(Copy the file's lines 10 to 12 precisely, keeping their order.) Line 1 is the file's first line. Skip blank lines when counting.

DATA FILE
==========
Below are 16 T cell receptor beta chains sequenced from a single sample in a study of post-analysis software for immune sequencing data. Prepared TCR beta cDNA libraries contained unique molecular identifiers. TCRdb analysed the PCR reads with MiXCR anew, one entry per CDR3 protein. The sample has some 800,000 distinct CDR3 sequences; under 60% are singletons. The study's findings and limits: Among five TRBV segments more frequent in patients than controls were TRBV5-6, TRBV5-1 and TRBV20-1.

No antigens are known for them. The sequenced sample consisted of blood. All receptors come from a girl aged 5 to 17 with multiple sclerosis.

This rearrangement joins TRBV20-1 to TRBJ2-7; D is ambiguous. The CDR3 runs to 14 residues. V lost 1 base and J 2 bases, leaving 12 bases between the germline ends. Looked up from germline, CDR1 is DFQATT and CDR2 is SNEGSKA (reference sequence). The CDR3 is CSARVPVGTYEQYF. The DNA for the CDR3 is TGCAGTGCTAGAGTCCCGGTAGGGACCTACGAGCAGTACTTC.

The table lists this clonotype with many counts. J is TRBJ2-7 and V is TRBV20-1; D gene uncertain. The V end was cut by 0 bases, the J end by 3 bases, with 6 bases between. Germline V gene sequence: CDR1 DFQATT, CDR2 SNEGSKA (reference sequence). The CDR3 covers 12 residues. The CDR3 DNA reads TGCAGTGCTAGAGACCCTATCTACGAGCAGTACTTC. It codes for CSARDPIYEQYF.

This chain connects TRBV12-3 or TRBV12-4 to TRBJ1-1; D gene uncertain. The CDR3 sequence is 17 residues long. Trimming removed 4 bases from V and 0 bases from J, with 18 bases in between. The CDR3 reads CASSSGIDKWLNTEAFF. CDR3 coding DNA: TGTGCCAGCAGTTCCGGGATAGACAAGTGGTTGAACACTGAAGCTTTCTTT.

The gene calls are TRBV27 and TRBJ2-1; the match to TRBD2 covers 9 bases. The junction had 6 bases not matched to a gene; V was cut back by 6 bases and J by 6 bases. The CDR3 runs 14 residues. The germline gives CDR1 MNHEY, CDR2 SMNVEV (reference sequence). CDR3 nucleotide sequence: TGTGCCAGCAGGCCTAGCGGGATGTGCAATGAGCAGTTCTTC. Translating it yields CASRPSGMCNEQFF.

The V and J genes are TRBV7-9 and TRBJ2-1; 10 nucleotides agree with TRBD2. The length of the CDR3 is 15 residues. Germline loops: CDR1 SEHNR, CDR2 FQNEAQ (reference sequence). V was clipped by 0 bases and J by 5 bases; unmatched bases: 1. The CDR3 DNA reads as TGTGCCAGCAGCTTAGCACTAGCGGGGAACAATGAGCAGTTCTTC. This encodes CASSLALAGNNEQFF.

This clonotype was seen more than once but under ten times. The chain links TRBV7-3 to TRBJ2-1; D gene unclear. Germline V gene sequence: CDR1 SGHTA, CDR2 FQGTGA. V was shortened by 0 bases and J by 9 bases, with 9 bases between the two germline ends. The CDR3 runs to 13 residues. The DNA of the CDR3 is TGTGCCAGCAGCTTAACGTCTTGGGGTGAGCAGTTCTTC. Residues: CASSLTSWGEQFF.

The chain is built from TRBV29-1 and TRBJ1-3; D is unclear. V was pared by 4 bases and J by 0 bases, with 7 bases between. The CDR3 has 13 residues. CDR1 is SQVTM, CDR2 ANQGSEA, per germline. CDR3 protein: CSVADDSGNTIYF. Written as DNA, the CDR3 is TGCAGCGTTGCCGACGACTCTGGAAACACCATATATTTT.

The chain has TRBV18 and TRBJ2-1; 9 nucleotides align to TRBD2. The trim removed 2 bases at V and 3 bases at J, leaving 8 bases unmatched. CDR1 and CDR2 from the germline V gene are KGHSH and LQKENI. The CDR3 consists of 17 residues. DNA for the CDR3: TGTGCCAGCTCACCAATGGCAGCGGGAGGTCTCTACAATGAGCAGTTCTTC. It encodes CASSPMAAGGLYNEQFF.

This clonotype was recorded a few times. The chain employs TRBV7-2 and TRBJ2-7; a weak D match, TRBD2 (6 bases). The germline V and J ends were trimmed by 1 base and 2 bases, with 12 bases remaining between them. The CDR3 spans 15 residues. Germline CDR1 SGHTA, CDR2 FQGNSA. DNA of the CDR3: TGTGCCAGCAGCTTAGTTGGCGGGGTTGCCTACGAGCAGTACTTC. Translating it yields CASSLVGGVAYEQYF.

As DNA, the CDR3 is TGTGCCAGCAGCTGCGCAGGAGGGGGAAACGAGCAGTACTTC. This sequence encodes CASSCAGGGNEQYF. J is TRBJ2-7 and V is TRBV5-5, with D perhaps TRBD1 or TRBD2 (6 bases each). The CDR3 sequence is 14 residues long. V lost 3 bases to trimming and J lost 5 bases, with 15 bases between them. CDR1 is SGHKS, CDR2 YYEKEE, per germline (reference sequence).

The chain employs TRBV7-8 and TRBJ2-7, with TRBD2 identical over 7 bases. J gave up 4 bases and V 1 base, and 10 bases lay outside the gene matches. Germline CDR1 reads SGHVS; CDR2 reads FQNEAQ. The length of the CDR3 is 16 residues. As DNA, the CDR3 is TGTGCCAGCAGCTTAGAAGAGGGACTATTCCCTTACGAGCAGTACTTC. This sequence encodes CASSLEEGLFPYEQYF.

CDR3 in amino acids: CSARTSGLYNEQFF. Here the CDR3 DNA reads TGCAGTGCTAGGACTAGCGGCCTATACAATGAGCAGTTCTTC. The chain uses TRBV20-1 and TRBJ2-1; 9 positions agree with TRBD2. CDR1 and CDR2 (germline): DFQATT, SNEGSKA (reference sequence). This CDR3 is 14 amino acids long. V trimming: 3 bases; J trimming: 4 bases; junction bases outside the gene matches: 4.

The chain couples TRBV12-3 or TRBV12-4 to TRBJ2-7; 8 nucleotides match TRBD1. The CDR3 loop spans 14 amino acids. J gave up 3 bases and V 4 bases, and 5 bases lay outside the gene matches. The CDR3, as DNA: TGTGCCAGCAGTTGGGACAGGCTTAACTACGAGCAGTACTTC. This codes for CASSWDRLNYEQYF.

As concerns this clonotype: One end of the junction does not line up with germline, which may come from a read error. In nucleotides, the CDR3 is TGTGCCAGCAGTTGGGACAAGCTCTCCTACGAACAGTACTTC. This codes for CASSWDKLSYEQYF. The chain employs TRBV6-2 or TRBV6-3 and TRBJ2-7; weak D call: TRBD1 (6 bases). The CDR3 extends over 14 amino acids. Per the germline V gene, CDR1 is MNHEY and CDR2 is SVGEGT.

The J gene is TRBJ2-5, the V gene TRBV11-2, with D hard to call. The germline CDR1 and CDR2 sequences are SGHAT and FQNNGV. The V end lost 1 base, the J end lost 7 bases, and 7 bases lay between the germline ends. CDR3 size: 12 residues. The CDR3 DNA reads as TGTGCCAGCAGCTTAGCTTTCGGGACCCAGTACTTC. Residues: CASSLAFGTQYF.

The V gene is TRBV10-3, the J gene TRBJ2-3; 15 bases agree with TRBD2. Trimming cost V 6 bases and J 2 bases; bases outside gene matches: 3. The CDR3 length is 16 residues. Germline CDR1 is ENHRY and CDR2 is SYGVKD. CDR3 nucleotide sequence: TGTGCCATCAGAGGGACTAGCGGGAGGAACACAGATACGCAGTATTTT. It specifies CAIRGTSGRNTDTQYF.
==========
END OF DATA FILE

The chain has TRBV18 and TRBJ2-1; 9 nucleotides align to TRBD2. The trim removed 2 bases at V and 3 bases at J, leaving 8 bases unmatched. CDR1 and CDR2 from the germline V gene are KGHSH and LQKENI. The CDR3 consists of 17 residues. DNA for the CDR3: TGTGCCAGCTCACCAATGGCAGCGGGAGGTCTCTACAATGAGCAGTTCTTC. It encodes CASSPMAAGGLYNEQFF.

This clonotype was recorded a few times. The chain employs TRBV7-2 and TRBJ2-7; a weak D match, TRBD2 (6 bases). The germline V and J ends were trimmed by 1 base and 2 bases, with 12 bases remaining between them. The CDR3 spans 15 residues. Germline CDR1 SGHTA, CDR2 FQGNSA. DNA of the CDR3: TGTGCCAGCAGCTTAGTTGGCGGGGTTGCCTACGAGCAGTACTTC. Translating it yields CASSLVGGVAYEQYF.

As DNA, the CDR3 is TGTGCCAGCAGCTGCGCAGGAGGGGGAAACGAGCAGTACTTC. This sequence encodes CASSCAGGGNEQYF. J is TRBJ2-7 and V is TRBV5-5, with D perhaps TRBD1 or TRBD2 (6 bases each). The CDR3 sequence is 14 residues long. V lost 3 bases to trimming and J lost 5 bases, with 15 bases between them. CDR1 is SGHKS, CDR2 YYEKEE, per germline (reference sequence).